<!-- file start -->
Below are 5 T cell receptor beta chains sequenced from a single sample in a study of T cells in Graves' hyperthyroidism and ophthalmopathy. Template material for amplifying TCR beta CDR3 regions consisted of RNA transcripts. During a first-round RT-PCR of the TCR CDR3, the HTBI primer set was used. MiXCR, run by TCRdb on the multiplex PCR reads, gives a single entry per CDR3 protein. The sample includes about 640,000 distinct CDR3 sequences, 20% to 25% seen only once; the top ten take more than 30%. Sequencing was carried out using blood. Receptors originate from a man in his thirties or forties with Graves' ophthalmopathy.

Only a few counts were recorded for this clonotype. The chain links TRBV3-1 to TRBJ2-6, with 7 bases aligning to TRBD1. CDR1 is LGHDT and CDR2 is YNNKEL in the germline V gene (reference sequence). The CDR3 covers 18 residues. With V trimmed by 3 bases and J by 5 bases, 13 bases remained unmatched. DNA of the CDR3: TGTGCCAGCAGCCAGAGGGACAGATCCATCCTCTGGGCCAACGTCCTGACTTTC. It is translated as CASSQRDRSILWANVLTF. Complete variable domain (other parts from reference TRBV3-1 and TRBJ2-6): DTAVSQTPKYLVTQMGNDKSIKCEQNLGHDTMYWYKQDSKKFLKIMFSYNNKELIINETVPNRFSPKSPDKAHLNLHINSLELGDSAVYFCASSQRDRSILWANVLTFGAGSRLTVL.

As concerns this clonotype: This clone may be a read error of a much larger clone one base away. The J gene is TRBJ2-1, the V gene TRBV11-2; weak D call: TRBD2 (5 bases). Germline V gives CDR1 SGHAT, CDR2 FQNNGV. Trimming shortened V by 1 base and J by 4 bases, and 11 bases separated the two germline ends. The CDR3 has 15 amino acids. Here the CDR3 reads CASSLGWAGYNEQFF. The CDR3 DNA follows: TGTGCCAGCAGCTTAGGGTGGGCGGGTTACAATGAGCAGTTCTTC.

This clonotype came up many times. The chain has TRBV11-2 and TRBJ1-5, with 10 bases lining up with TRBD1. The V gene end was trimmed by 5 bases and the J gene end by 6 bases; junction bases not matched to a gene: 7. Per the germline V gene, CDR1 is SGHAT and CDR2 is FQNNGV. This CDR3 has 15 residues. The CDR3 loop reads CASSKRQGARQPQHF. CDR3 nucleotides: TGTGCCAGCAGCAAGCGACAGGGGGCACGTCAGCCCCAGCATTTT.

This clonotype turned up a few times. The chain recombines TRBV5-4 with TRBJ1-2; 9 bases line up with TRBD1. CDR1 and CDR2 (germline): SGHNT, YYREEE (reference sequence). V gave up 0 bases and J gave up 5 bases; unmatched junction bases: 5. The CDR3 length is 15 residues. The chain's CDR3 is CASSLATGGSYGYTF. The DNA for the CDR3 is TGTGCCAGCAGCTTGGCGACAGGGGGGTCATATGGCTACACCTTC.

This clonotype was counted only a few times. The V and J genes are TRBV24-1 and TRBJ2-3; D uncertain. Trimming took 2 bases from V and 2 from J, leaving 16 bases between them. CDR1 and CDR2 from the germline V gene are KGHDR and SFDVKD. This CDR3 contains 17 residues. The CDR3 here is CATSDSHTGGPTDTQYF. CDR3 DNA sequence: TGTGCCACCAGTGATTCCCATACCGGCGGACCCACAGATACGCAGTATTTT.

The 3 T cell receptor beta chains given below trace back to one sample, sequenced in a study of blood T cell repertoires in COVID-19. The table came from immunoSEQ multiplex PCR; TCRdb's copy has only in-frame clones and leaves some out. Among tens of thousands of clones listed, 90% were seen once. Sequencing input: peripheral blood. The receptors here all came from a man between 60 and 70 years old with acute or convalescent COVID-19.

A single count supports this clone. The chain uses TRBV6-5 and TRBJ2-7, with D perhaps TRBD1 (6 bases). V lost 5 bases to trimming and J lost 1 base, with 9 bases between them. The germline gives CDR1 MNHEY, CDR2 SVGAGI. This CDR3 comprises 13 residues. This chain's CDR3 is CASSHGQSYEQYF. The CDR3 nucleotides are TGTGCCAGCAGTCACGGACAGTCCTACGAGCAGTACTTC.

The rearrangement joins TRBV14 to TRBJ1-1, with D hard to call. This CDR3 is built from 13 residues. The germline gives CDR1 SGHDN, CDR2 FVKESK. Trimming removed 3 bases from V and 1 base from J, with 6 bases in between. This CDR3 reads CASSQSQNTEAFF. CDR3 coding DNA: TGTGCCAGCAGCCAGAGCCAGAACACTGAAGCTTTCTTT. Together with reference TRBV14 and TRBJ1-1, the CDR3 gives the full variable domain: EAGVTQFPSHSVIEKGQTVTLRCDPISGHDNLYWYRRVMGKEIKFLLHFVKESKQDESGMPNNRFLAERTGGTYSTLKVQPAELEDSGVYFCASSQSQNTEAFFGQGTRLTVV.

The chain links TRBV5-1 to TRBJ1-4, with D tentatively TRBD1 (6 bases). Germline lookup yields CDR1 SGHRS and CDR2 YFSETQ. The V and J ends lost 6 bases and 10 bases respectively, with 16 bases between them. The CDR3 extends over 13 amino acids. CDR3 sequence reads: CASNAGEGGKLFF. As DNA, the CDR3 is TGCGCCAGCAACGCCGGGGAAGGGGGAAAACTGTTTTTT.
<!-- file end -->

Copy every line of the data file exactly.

Below are 5 T cell receptor beta chains sequenced from a single sample in a study of T cells in Graves' hyperthyroidism and ophthalmopathy. Template material for amplifying TCR beta CDR3 regions consisted of RNA transcripts. During a first-round RT-PCR of the TCR CDR3, the HTBI primer set was used. MiXCR, run by TCRdb on the multiplex PCR reads, gives a single entry per CDR3 protein. The sample includes about 640,000 distinct CDR3 sequences, 20% to 25% seen only once; the top ten take more than 30%. Sequencing was carried out using blood. Receptors originate from a man in his thirties or forties with Graves' ophthalmopathy.

Only a few counts were recorded for this clonotype. The chain links TRBV3-1 to TRBJ2-6, with 7 bases aligning to TRBD1. CDR1 is LGHDT and CDR2 is YNNKEL in the germline V gene (reference sequence). The CDR3 covers 18 residues. With V trimmed by 3 bases and J by 5 bases, 13 bases remained unmatched. DNA of the CDR3: TGTGCCAGCAGCCAGAGGGACAGATCCATCCTCTGGGCCAACGTCCTGACTTTC. It is translated as CASSQRDRSILWANVLTF. Complete variable domain (other parts from reference TRBV3-1 and TRBJ2-6): DTAVSQTPKYLVTQMGNDKSIKCEQNLGHDTMYWYKQDSKKFLKIMFSYNNKELIINETVPNRFSPKSPDKAHLNLHINSLELGDSAVYFCASSQRDRSILWANVLTFGAGSRLTVL.

As concerns this clonotype: This clone may be a read error of a much larger clone one base away. The J gene is TRBJ2-1, the V gene TRBV11-2; weak D call: TRBD2 (5 bases). Germline V gives CDR1 SGHAT, CDR2 FQNNGV. Trimming shortened V by 1 base and J by 4 bases, and 11 bases separated the two germline ends. The CDR3 has 15 amino acids. Here the CDR3 reads CASSLGWAGYNEQFF. The CDR3 DNA follows: TGTGCCAGCAGCTTAGGGTGGGCGGGTTACAATGAGCAGTTCTTC.

This clonotype came up many times. The chain has TRBV11-2 and TRBJ1-5, with 10 bases lining up with TRBD1. The V gene end was trimmed by 5 bases and the J gene end by 6 bases; junction bases not matched to a gene: 7. Per the germline V gene, CDR1 is SGHAT and CDR2 is FQNNGV. This CDR3 has 15 residues. The CDR3 loop reads CASSKRQGARQPQHF. CDR3 nucleotides: TGTGCCAGCAGCAAGCGACAGGGGGCACGTCAGCCCCAGCATTTT.

This clonotype turned up a few times. The chain recombines TRBV5-4 with TRBJ1-2; 9 bases line up with TRBD1. CDR1 and CDR2 (germline): SGHNT, YYREEE (reference sequence). V gave up 0 bases and J gave up 5 bases; unmatched junction bases: 5. The CDR3 length is 15 residues. The chain's CDR3 is CASSLATGGSYGYTF. The DNA for the CDR3 is TGTGCCAGCAGCTTGGCGACAGGGGGGTCATATGGCTACACCTTC.

This clonotype was counted only a few times. The V and J genes are TRBV24-1 and TRBJ2-3; D uncertain. Trimming took 2 bases from V and 2 from J, leaving 16 bases between them. CDR1 and CDR2 from the germline V gene are KGHDR and SFDVKD. This CDR3 contains 17 residues. The CDR3 here is CATSDSHTGGPTDTQYF. CDR3 DNA sequence: TGTGCCACCAGTGATTCCCATACCGGCGGACCCACAGATACGCAGTATTTT.

The 3 T cell receptor beta chains given below trace back to one sample, sequenced in a study of blood T cell repertoires in COVID-19. The table came from immunoSEQ multiplex PCR; TCRdb's copy has only in-frame clones and leaves some out. Among tens of thousands of clones listed, 90% were seen once. Sequencing input: peripheral blood. The receptors here all came from a man between 60 and 70 years old with acute or convalescent COVID-19.

A single count supports this clone. The chain uses TRBV6-5 and TRBJ2-7, with D perhaps TRBD1 (6 bases). V lost 5 bases to trimming and J lost 1 base, with 9 bases between them. The germline gives CDR1 MNHEY, CDR2 SVGAGI. This CDR3 comprises 13 residues. This chain's CDR3 is CASSHGQSYEQYF. The CDR3 nucleotides are TGTGCCAGCAGTCACGGACAGTCCTACGAGCAGTACTTC.

The rearrangement joins TRBV14 to TRBJ1-1, with D hard to call. This CDR3 is built from 13 residues. The germline gives CDR1 SGHDN, CDR2 FVKESK. Trimming removed 3 bases from V and 1 base from J, with 6 bases in between. This CDR3 reads CASSQSQNTEAFF. CDR3 coding DNA: TGTGCCAGCAGCCAGAGCCAGAACACTGAAGCTTTCTTT. Together with reference TRBV14 and TRBJ1-1, the CDR3 gives the full variable domain: EAGVTQFPSHSVIEKGQTVTLRCDPISGHDNLYWYRRVMGKEIKFLLHFVKESKQDESGMPNNRFLAERTGGTYSTLKVQPAELEDSGVYFCASSQSQNTEAFFGQGTRLTVV.

The chain links TRBV5-1 to TRBJ1-4, with D tentatively TRBD1 (6 bases). Germline lookup yields CDR1 SGHRS and CDR2 YFSETQ. The V and J ends lost 6 bases and 10 bases respectively, with 16 bases between them. The CDR3 extends over 13 amino acids. CDR3 sequence reads: CASNAGEGGKLFF. As DNA, the CDR3 is TGCGCCAGCAACGCCGGGGAAGGGGGAAAACTGTTTTTT.